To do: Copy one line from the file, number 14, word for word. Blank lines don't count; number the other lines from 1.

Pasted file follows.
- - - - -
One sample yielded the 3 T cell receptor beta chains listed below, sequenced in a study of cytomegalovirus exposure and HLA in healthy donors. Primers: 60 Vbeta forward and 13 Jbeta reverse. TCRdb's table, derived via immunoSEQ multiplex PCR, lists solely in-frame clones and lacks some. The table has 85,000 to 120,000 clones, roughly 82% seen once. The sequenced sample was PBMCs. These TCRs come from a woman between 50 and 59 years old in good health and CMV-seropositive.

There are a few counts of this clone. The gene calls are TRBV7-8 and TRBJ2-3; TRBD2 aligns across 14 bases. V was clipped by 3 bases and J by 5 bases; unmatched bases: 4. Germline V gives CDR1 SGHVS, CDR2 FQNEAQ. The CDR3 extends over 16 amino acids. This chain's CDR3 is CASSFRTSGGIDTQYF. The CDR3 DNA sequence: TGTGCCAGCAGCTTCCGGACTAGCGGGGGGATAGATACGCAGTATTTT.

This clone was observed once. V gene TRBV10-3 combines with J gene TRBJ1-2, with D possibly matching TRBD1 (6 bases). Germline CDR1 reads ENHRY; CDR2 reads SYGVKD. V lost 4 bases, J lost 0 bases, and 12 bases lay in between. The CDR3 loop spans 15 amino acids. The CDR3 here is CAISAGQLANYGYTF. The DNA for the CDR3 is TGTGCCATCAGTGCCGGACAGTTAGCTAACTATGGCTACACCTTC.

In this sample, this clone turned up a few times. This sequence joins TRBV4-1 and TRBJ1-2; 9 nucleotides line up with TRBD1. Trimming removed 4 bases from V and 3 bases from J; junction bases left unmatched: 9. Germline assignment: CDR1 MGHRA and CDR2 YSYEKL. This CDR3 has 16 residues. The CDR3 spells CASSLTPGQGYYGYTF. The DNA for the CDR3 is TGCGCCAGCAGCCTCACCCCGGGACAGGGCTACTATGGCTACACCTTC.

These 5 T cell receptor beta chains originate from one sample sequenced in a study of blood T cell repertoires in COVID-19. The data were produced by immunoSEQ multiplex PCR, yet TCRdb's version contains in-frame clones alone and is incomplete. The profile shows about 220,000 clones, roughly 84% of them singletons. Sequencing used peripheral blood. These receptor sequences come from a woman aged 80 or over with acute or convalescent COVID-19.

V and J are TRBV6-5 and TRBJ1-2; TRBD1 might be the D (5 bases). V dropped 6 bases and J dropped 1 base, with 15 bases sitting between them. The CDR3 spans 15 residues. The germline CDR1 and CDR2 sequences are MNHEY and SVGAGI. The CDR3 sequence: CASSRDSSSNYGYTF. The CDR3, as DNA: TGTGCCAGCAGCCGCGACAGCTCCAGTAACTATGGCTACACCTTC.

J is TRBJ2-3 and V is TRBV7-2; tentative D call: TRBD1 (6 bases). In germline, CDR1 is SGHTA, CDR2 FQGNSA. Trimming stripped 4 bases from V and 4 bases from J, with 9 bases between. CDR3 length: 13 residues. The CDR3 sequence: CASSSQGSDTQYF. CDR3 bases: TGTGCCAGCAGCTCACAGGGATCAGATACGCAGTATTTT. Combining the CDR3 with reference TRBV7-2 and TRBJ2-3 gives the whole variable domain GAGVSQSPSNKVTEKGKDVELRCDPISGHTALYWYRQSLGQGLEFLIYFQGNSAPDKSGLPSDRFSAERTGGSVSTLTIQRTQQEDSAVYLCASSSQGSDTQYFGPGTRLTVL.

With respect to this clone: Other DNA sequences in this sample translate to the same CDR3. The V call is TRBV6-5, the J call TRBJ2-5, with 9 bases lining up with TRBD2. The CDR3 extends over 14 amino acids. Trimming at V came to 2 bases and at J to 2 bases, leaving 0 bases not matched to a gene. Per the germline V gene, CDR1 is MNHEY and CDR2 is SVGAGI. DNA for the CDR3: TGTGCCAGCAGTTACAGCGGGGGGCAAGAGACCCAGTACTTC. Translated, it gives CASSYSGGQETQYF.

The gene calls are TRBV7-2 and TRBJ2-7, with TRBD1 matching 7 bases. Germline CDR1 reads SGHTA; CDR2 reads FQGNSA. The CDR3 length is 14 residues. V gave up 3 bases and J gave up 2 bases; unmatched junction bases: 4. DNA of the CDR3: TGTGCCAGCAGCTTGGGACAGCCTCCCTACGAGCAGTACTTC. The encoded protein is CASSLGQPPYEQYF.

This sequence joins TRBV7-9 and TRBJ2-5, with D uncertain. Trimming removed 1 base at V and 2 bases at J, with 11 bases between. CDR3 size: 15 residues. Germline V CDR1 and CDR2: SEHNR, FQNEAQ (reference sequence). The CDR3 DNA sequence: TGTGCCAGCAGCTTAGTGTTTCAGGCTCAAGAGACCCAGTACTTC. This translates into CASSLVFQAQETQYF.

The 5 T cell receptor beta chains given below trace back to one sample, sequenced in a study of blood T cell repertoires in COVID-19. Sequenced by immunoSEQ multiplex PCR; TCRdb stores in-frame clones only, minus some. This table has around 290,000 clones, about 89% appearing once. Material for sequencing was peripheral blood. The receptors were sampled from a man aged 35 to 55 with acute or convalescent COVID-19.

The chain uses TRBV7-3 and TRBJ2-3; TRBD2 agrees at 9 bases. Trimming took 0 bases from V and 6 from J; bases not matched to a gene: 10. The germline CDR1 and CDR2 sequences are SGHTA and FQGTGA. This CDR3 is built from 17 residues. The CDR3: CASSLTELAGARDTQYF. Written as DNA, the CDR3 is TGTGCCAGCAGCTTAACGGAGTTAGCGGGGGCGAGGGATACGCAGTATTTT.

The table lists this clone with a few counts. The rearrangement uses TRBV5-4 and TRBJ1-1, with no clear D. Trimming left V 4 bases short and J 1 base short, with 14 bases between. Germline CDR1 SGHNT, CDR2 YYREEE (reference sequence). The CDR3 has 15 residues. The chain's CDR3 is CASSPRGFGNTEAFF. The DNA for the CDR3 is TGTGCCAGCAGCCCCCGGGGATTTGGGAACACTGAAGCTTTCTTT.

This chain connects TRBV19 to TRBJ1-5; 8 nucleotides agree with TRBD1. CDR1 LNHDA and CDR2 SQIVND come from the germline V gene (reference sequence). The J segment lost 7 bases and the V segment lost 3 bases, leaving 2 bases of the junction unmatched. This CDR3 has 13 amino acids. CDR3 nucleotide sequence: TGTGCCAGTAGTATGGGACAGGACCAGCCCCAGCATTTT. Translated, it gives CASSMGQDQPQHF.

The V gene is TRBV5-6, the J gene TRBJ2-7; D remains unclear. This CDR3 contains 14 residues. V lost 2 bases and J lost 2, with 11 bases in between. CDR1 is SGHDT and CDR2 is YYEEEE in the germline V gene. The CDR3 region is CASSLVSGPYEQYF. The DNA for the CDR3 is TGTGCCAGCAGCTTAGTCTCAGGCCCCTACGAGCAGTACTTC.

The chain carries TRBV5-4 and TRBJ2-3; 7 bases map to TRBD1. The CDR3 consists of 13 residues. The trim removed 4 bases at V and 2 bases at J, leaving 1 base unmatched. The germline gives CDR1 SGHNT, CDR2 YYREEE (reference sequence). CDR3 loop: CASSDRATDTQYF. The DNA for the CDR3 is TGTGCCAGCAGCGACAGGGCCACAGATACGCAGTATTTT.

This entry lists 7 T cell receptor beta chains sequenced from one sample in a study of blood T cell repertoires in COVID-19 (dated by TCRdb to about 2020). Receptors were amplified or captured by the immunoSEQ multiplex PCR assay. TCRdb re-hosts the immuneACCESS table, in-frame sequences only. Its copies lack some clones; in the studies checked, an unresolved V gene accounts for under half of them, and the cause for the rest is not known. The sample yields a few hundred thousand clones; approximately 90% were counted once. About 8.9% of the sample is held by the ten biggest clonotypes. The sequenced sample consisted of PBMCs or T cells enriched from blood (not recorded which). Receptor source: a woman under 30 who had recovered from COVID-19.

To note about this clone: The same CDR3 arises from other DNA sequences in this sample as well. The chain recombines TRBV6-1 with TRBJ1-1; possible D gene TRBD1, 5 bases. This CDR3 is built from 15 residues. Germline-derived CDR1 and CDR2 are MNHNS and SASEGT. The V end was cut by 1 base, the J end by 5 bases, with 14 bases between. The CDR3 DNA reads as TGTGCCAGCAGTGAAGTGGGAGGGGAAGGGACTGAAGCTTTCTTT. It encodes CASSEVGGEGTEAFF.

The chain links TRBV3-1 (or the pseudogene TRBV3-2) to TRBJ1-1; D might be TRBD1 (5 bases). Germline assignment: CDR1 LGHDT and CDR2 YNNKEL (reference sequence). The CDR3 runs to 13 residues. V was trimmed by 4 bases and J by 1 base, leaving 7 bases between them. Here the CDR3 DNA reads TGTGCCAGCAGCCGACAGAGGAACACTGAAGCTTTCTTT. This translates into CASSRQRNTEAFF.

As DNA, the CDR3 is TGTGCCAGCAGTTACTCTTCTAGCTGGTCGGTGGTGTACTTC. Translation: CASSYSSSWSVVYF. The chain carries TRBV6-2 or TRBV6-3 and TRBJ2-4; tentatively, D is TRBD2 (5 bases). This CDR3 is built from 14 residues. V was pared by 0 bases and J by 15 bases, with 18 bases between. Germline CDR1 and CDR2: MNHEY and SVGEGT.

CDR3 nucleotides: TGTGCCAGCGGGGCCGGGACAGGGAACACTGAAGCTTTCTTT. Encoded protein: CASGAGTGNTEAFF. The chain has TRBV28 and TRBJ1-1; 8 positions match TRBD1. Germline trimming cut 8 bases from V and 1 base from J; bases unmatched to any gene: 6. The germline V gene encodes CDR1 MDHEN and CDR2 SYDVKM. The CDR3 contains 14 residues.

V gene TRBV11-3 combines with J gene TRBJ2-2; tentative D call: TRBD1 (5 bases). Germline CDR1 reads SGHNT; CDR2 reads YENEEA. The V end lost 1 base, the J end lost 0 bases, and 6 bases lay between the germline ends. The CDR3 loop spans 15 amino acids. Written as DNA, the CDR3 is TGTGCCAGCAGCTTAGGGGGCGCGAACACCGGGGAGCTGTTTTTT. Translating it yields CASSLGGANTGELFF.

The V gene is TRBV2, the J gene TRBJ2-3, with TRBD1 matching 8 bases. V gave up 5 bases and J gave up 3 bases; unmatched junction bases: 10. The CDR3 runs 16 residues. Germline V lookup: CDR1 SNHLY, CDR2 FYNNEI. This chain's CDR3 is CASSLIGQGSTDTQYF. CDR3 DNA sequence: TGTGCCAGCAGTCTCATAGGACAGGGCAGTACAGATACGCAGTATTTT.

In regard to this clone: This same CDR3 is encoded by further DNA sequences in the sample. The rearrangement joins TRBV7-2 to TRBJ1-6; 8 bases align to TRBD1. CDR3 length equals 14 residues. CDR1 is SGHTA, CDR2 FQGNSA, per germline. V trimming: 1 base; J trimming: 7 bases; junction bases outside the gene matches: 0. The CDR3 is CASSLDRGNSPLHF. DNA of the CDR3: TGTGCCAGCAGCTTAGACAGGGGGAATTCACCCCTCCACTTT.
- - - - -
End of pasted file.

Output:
This chain connects TRBV19 to TRBJ1-5; 8 nucleotides agree with TRBD1. CDR1 LNHDA and CDR2 SQIVND come from the germline V gene (reference sequence). The J segment lost 7 bases and the V segment lost 3 bases, leaving 2 bases of the junction unmatched. This CDR3 has 13 amino acids. CDR3 nucleotide sequence: TGTGCCAGTAGTATGGGACAGGACCAGCCCCAGCATTTT. Translated, it gives CASSMGQDQPQHF.